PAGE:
What is peer support in the context of mental health?
Peer support is a confidential, volunteer, non-clinical, mental health support that leverages the wisdom that comes from lived experience. Peer support is designed to be a compliment to traditional clinical care programs and not to replace them. Social support from a person with lived experience can inspire hope and empower others in similar situations.
Within a workplace peer support program, the peers and peer supporters also have the organization in which they are employed as a common ground.
Mental health peer support is grounded in hopeful recovery and self-determination. It is valued for its authenticity because the peer supporter has also lived through a similar experience and has found their way to recovery. Peer relationships are built around a deep mutual understanding and trust, and are not built on the basis of power differentials such as those found within a patient-doctor relationship.
When or how does Peer Support occur?
Peer support occurs when an individual who has had real life experience or lived experience with a mental health challenge, and has found a path to recovery, makes themself available to help someone who is currently facing a similar challenge.
What is lived experience?
Lived experience refers to the experience that someone has had with a mental health challenge or illness (either their own or in relation to a loved one), and includes their experience towards a path of recovery and/or readiness to support others. An individual does not have to have been diagnosed with a particular mental illness (for example, clinical depression, general anxiety disorder, obsessive-compulsive disorder, etc.) to have lived experience. Lived experience can also come from the day-to-day exposure to significant life experiences, and/or caring for, a family member/loved one who is dealing with a mental health challenge. Lived experience is a key requirement to become a peer supporter.
What is a mental health challenge?
A mental health challenge refers to a wide spectrum of circumstances that employees or members could face. These are not limited to the traditional clinical diagnostic categories and conditions and can include, but are not limited to:
- Feelings of depression, anxiety or anger;
- Being overwhelmed, nervous tired all the time at work; or
- Substance abuse or adopting other self-destructive behaviours.
It also includes life challenges employees may experience such as:
- Marriage breakdown;
- Serious illness in the immediate family;
- Severe workplace stress or conflict; or
- The loss of a loved one or colleague.
What is a peer supporter?
A peer supporter is an individual* who:
- Has experienced a mental health challenge, either personally or through the experience of a loved one;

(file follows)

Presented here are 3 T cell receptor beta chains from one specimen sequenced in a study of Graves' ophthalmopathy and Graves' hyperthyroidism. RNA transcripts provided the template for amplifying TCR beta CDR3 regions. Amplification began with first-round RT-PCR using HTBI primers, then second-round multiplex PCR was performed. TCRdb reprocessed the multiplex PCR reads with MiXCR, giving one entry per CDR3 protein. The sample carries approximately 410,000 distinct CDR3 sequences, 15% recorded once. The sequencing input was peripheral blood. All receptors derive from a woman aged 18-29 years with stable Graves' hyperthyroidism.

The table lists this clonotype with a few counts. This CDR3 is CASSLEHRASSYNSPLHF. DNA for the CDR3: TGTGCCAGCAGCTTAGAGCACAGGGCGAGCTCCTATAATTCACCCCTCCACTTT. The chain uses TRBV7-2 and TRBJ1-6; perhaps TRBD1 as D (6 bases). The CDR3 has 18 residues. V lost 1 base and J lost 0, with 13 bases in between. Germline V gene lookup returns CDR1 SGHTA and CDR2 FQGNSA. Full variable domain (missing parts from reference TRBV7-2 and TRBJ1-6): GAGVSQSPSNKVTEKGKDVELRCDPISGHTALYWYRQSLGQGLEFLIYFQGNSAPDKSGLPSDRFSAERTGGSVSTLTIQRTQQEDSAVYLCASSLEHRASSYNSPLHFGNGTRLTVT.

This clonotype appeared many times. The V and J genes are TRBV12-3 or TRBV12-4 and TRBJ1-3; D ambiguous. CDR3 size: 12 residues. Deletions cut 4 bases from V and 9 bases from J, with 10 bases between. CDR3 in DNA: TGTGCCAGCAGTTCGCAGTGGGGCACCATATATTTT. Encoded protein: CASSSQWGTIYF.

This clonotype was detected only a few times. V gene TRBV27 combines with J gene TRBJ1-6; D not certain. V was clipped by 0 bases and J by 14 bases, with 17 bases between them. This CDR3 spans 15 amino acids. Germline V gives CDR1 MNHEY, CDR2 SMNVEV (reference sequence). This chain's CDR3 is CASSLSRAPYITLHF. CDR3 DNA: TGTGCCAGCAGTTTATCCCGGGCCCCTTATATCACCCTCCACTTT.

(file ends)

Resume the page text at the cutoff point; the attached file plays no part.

- Is now in a positive state of recovery and readiness to support others;
- Has successfully completed the competency screening process; and
- Has successfully completed peer support training.
*An employee of the company or member of the organization who has a structured peer support program in place. This individual volunteers their time to support others mainly outside of formal work hours.
What is a peer?
A peer is any employee or member of the organization who is experiencing a mental health challenge or significant life challenge and who seeks support from a peer supporter.
What is the difference between an employee assistance program (EAP) and a peer support program (PSP)?
An EAP focuses primarily on the provision of confidential clinical services. The program will conduct a preliminary evaluation based on the needs of the caller and will connect the employee with a counsellor or psychologist for further consultation. The purpose is to diagnose the problem and to discuss and in some cases start treatment options.
A PSP is a non-medical intervention that focuses on holistic recovery, and not the diagnosis. The peer supporter is not a counsellor or medical professional. Their role is not to make recommendations, but rather to listen and empower the individual to start building coping strategies and support them along the recovery journey which can take months, and in some cases years. A peer supporter is there to inspire hope as they themselves have recovered.
Peer support programs (PSP) and employee assistance programs (EAP) complement one another by providing different, but necessary support services:
|Peer supporter has a similar lived experience||Clinician may not have lived experience|
|Informal setting||Formal clinical setting, scheduled meetings|
|No predetermined number of interactions||Determined number of sessions|
|Therapeutic, but not therapy||Therapy|
|No perceived power differential||Possible perceived power differential|
|Based on hope with recovery as the goal||Based on treatment options with recovery as the goal|
|Open to discussing issues beyond mental health||Addresses issues broader than mental health|
What evidence exists to prove that peer support actually works?